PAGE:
Segment Segment Segment: how the eyes of our audience inform Shujaaz stories & effects [ARCHIVE]
- 1 Oct 2015
Audience segmentation is basic practice in marketing and in communications. Experts recommend that you “Segment until you can’t segment anymore” – the smaller the audience, the more targeted and effective you will be.
Radio presenters take this further than most. They’re often trained to speak to “the listener” – a single, notional individual listening to their show. Imagining a proto-typical audience member while they’re on air makes it easier for them to direct and focus what they’re saying, making it more personal and captivating.
When we launched Shujaaz in 2009, having a clear picture of our key audience segments helped us to design the stories at the heart of our media. Each of the main Shujaaz characters represents a key demographic group whom we seek to reach: boys, girls, older, younger, urban, peri-urban, rural, coastarian, middle-class, subsistence and so on.
The characters of Shujaaz are designed to resemble the audience
More recently however, we have taken our segmentation a step further and unlocked something much more powerful.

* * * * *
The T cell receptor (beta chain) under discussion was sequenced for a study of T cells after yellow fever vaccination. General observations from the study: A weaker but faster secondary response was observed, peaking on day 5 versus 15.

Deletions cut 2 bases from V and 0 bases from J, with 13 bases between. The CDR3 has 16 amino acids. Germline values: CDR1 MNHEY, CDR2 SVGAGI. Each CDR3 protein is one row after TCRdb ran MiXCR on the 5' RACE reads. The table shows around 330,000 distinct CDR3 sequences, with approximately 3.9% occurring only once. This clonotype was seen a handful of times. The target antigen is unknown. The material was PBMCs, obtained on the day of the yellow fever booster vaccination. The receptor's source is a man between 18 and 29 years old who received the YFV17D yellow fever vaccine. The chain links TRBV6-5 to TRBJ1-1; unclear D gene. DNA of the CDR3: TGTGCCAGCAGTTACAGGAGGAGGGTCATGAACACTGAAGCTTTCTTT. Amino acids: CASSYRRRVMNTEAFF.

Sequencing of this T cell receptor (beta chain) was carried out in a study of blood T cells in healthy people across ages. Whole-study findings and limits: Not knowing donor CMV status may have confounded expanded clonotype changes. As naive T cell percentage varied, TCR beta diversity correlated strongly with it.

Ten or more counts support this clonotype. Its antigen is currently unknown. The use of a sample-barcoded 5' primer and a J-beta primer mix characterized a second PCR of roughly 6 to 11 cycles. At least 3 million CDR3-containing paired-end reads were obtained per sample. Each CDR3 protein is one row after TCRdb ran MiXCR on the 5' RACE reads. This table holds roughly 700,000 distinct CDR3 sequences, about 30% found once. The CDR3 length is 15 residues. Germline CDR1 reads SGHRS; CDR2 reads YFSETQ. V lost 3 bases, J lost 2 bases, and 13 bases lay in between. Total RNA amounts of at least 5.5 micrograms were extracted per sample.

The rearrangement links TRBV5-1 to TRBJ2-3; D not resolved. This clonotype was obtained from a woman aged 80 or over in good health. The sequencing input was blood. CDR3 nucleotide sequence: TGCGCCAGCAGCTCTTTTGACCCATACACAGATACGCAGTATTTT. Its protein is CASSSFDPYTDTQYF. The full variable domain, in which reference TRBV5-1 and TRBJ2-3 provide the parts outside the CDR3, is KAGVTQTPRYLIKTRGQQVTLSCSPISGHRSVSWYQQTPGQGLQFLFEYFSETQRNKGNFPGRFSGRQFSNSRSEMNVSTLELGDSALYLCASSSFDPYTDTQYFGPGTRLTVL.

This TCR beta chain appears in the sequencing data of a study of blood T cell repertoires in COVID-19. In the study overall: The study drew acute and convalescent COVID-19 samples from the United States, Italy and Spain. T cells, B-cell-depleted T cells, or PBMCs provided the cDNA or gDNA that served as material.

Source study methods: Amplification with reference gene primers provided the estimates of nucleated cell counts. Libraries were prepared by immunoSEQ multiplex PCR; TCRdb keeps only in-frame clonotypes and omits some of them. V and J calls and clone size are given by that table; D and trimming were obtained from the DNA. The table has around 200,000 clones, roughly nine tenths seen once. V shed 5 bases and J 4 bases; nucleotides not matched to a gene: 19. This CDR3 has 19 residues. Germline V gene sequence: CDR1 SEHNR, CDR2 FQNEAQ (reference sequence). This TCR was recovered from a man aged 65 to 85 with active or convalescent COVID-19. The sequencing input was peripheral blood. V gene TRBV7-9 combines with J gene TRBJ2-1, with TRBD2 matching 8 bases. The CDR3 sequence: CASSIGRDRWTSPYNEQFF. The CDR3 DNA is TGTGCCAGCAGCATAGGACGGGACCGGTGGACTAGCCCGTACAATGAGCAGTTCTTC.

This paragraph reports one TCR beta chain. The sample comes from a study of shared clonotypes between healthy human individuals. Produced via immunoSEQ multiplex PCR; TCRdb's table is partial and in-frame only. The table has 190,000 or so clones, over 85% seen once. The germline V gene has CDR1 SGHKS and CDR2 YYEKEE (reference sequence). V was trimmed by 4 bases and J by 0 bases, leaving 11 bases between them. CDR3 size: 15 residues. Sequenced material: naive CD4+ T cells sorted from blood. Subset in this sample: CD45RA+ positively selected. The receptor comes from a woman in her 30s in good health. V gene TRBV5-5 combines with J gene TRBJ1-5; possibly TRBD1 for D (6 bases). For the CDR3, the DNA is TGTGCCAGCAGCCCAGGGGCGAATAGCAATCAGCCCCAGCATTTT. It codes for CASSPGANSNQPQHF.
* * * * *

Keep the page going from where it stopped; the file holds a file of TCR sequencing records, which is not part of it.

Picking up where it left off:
We realised that the real value of segmentation for Shujaaz doesn’t come when it’s us who break down the audience we are serving into different similar segments. However well we search for attitudinal and behavioural consistencies and groups that make sense, we are still looking on from the outside, inescapably pre-loaded with assumptions about our audience.
Segmentation becomes exciting for us when it’s done by members of the audience themselves, based on their view points.
Young people are brilliant at describing the different groups among their peers and the different views that make up their world. We then cross-check and triangulate these in different locations and communities to test their universality. And slowly we start to see through the eyes of our audience.
With such insight we can create strategies and stories that speak with far greater truth and authenticity than anything we can imagine ourselves. The resonance that creates within our media lifts everything that we do.
This segmentation approach is at the heart of our recent work to understand the challenge of engaging young people in local government in Kenya.